The rains have begun. Through this fall of fires and smoke, we have waited for the rains. Those rains came last weekend as I sat with friends around a campfire—a controlled fire unlike those that burned in the mountains to the south, east, and west of us—and we let the rain fall upon us.
The smoke of forest fires drifted to us in the middle of August, and for two full months the sky held a smoke haze. I could feel the smoke’s acrid thickness as I breathed, and it burned my eyes. One of my colleagues told me that she had put in 30-day disposable contacts just before the smoke arrived in August, but she had not changed the contacts at 30 days because the smoke adhered to the lenses. She did not want to change lenses only to have the new lenses fogged by smoke—she expected the rain within the 30 days of her disposable lenses—and that rain, she and all of the rest of us anticipated, would end the forest fires and clear the smoke. But the rains were late. Weeks late. When my colleague told me about her 30-day disposable contact lenses, they had already been on her eyes for over 50 days. The rains came when the 30-day disposable lenses had been on her eyes for 59 days.
I was with friends in the Lostine Valley of the Wallowa Mountains when the rains began. We had planned to go to a favorite spot in the Bitterroot Mountains, but that spot and the river valleys we would travel to get there were filled with smoke. One of us talked on the phone to a forest ranger, who told us there was no smoke in the Wallowa Mountains, and there was no fire ban in campsites so we could have a campfire to stay the evening chill. Our direction for the weekend was changed, and we went to the Lostine Valley.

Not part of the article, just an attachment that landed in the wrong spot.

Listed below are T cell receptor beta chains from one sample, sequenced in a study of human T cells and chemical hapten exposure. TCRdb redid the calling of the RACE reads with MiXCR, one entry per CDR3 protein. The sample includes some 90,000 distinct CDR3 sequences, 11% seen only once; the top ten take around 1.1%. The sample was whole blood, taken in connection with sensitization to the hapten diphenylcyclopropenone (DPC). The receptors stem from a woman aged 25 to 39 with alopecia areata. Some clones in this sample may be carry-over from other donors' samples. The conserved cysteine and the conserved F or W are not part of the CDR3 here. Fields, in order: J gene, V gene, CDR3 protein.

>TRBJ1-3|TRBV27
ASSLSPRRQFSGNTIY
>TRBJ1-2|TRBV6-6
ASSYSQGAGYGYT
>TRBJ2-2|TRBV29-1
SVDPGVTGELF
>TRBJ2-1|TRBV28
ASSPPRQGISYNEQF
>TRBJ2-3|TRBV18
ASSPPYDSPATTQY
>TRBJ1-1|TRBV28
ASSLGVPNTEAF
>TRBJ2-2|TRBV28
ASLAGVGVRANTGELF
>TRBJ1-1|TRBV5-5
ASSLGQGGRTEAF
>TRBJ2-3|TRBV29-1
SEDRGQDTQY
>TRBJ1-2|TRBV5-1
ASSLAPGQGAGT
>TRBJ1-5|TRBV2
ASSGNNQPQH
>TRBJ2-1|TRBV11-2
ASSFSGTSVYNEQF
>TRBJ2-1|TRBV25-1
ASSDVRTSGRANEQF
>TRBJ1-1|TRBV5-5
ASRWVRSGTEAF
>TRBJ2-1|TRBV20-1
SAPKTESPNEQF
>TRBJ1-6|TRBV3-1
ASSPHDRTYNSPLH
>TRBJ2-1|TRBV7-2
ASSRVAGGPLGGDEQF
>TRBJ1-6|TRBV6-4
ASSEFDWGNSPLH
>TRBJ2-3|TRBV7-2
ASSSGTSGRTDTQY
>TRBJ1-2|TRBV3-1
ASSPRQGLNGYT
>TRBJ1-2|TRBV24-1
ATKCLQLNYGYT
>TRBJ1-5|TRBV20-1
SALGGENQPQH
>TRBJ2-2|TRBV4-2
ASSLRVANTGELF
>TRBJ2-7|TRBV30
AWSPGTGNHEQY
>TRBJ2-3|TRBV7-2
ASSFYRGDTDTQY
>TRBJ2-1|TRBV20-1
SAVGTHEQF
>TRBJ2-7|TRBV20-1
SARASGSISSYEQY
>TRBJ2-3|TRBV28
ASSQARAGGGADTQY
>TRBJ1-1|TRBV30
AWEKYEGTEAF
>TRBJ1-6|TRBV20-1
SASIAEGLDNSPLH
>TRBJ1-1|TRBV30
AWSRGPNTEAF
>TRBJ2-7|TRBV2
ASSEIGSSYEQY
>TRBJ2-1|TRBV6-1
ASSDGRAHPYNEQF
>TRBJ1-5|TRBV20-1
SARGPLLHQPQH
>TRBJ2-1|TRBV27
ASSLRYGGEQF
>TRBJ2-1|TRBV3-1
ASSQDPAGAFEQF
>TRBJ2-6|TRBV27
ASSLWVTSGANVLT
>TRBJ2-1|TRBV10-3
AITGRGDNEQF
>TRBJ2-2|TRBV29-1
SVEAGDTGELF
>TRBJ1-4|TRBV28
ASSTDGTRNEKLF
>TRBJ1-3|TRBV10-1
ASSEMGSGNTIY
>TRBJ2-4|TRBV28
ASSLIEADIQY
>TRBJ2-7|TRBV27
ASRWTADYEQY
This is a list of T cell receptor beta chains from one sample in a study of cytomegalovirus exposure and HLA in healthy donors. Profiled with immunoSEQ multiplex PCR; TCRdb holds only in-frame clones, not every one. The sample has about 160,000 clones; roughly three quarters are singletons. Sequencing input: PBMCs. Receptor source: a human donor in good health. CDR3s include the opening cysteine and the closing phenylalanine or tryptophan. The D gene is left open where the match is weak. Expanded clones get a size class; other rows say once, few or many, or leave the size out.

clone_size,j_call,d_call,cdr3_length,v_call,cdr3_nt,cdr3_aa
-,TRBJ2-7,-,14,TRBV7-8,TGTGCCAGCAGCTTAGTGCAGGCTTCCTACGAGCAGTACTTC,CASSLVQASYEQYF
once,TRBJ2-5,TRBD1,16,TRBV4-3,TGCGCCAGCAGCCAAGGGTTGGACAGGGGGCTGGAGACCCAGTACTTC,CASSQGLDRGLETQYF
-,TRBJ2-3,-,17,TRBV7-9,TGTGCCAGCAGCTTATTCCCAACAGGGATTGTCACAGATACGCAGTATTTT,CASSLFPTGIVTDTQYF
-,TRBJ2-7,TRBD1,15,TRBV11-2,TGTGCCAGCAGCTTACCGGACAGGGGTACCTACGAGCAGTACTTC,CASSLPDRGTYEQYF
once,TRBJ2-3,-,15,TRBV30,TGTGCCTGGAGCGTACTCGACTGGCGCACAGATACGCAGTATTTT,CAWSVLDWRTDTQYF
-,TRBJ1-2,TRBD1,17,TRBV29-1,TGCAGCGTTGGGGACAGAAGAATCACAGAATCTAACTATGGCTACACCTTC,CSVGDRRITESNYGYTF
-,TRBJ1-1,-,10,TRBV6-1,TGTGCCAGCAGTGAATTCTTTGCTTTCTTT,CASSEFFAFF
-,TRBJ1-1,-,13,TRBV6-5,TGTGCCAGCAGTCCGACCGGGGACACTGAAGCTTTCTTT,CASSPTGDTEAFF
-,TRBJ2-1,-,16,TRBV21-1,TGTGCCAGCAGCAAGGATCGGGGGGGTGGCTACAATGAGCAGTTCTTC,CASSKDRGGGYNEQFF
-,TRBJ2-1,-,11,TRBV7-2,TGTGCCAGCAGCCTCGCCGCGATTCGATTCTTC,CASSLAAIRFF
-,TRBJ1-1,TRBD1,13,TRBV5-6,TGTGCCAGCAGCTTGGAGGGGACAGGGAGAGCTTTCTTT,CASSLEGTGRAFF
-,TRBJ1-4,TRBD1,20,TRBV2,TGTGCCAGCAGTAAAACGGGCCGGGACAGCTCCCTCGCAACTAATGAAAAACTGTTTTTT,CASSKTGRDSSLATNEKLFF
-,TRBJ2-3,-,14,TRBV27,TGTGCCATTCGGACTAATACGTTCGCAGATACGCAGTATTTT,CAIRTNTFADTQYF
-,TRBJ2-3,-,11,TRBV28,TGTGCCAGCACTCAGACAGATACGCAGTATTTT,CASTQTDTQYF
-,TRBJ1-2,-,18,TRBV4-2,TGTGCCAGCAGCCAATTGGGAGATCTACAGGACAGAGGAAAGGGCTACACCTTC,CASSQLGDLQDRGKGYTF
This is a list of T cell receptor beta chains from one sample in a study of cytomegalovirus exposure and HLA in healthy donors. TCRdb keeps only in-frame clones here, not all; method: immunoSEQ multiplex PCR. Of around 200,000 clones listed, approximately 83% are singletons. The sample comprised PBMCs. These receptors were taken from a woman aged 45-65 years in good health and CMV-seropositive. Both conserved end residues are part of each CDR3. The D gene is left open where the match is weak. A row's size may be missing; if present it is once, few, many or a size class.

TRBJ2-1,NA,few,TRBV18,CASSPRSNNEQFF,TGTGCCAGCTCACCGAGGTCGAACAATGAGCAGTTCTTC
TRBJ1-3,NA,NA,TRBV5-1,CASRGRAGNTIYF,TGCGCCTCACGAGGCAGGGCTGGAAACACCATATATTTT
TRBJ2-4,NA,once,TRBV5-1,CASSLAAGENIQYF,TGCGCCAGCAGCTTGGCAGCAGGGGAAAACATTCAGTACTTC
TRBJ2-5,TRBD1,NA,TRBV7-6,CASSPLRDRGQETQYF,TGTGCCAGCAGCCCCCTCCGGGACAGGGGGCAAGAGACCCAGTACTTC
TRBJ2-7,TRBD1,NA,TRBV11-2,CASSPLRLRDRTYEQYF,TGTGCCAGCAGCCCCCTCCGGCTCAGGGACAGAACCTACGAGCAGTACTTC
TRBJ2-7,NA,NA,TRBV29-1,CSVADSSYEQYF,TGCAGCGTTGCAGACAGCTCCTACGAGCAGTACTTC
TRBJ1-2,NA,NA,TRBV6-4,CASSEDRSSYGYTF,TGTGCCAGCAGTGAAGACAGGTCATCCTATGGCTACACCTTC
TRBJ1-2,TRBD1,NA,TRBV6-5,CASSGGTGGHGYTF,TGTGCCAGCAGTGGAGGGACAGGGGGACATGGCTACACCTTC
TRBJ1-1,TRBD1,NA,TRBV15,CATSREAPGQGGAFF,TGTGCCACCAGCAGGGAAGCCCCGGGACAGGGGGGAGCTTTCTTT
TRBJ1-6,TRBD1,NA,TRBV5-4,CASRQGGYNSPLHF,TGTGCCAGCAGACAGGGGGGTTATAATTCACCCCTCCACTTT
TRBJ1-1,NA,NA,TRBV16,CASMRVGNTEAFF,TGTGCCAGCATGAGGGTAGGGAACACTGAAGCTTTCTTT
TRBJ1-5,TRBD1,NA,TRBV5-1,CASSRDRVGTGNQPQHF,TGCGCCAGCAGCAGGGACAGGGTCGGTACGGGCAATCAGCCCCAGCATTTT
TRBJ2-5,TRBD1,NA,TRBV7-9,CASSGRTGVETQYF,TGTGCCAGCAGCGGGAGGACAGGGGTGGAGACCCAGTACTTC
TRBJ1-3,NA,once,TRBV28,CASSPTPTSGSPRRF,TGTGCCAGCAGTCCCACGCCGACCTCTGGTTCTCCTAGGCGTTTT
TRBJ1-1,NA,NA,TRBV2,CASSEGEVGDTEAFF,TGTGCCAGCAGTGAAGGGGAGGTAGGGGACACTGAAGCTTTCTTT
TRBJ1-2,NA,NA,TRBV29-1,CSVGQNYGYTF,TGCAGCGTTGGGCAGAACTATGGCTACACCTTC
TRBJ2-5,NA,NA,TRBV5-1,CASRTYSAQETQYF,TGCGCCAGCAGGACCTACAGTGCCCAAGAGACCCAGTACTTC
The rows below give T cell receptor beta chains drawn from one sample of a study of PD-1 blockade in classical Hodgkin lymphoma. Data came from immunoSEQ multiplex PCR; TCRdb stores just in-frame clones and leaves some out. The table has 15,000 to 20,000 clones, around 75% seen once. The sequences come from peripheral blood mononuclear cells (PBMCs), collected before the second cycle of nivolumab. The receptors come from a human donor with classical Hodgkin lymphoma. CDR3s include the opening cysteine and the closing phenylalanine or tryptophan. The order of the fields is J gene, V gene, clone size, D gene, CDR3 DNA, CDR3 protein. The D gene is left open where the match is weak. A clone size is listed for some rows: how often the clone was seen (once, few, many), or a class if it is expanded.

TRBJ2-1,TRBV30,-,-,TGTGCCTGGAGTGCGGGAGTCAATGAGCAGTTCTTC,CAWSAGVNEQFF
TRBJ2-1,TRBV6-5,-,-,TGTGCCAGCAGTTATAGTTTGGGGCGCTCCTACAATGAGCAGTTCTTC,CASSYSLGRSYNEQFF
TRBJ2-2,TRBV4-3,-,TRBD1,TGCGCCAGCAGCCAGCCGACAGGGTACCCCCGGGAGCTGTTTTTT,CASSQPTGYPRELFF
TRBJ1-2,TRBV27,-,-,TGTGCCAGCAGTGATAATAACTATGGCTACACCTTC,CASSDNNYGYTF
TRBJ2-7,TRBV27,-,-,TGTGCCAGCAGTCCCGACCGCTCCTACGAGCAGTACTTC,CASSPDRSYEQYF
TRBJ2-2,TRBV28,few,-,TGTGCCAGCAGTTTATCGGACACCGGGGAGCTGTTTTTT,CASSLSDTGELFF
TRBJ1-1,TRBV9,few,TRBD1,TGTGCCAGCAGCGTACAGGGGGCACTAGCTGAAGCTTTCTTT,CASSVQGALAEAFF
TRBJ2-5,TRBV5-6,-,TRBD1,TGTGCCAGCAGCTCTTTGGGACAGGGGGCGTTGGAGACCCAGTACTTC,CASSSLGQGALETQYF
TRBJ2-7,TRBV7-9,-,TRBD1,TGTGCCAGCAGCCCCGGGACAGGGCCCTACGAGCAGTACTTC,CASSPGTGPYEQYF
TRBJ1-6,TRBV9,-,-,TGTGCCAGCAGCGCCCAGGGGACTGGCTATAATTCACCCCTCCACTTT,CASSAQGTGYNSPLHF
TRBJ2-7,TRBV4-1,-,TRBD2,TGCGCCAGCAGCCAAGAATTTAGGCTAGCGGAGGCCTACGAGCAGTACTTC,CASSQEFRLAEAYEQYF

We arrived at the edge of darkness and set up our camp. A few rain drops fell as we gathered wood for the fire. Darkness and the night chill came quicker than the rain. We put on layers of fleece, raincoats, and wore fleece hats. The campfire blazed, and the rain came. Our fire sizzled in the wet and made dense smoke that drifted eastward in the breeze of the cold, wet front. We sat in chairs in a semicircle around the fire ring. When the fire smoke coughed, catching us in its recoil, we leaned from the smoke—closing our eyes against its acrid burn. Sometimes we had to move a chair to avoid the pooling of smoke. We built the fire against smoke pools, and when the smoke behaved it blew steadily eastward, angling upward to the spruce canopy. We could not control the rain as easily as fire or smoke. We sat in the rain, letting it fall upon us, the fire keeping us comfortable in the combined chill of rain and night—it was a pleasure to think that this rain was ending the forest fires, ending the season of smoke.